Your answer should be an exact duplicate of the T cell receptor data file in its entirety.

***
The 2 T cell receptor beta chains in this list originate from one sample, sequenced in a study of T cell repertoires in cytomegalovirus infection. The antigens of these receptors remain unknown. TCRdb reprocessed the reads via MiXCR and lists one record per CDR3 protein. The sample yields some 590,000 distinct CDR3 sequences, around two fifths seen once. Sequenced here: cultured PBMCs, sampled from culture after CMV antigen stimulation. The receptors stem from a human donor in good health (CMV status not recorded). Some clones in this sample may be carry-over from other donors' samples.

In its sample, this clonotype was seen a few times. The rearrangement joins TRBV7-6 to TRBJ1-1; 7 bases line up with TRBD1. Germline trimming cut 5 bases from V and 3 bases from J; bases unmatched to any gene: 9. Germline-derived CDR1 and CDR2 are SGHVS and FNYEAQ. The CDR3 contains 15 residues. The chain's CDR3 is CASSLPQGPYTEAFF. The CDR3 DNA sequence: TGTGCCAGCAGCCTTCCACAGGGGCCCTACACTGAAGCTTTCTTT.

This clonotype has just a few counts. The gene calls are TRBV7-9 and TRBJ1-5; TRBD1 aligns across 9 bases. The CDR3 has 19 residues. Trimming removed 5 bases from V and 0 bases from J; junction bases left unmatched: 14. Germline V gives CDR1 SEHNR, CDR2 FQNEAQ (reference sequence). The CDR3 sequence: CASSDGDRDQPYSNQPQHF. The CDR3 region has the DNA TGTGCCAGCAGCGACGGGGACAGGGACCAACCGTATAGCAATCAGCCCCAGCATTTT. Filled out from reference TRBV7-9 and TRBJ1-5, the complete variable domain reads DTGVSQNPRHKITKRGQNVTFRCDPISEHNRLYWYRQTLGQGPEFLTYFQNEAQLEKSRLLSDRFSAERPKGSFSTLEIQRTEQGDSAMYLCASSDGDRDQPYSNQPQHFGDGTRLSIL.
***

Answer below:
The 2 T cell receptor beta chains in this list originate from one sample, sequenced in a study of T cell repertoires in cytomegalovirus infection. The antigens of these receptors remain unknown. TCRdb reprocessed the reads via MiXCR and lists one record per CDR3 protein. The sample yields some 590,000 distinct CDR3 sequences, around two fifths seen once. Sequenced here: cultured PBMCs, sampled from culture after CMV antigen stimulation. The receptors stem from a human donor in good health (CMV status not recorded). Some clones in this sample may be carry-over from other donors' samples.

In its sample, this clonotype was seen a few times. The rearrangement joins TRBV7-6 to TRBJ1-1; 7 bases line up with TRBD1. Germline trimming cut 5 bases from V and 3 bases from J; bases unmatched to any gene: 9. Germline-derived CDR1 and CDR2 are SGHVS and FNYEAQ. The CDR3 contains 15 residues. The chain's CDR3 is CASSLPQGPYTEAFF. The CDR3 DNA sequence: TGTGCCAGCAGCCTTCCACAGGGGCCCTACACTGAAGCTTTCTTT.

This clonotype has just a few counts. The gene calls are TRBV7-9 and TRBJ1-5; TRBD1 aligns across 9 bases. The CDR3 has 19 residues. Trimming removed 5 bases from V and 0 bases from J; junction bases left unmatched: 14. Germline V gives CDR1 SEHNR, CDR2 FQNEAQ (reference sequence). The CDR3 sequence: CASSDGDRDQPYSNQPQHF. The CDR3 region has the DNA TGTGCCAGCAGCGACGGGGACAGGGACCAACCGTATAGCAATCAGCCCCAGCATTTT. Filled out from reference TRBV7-9 and TRBJ1-5, the complete variable domain reads DTGVSQNPRHKITKRGQNVTFRCDPISEHNRLYWYRQTLGQGPEFLTYFQNEAQLEKSRLLSDRFSAERPKGSFSTLEIQRTEQGDSAMYLCASSDGDRDQPYSNQPQHFGDGTRLSIL.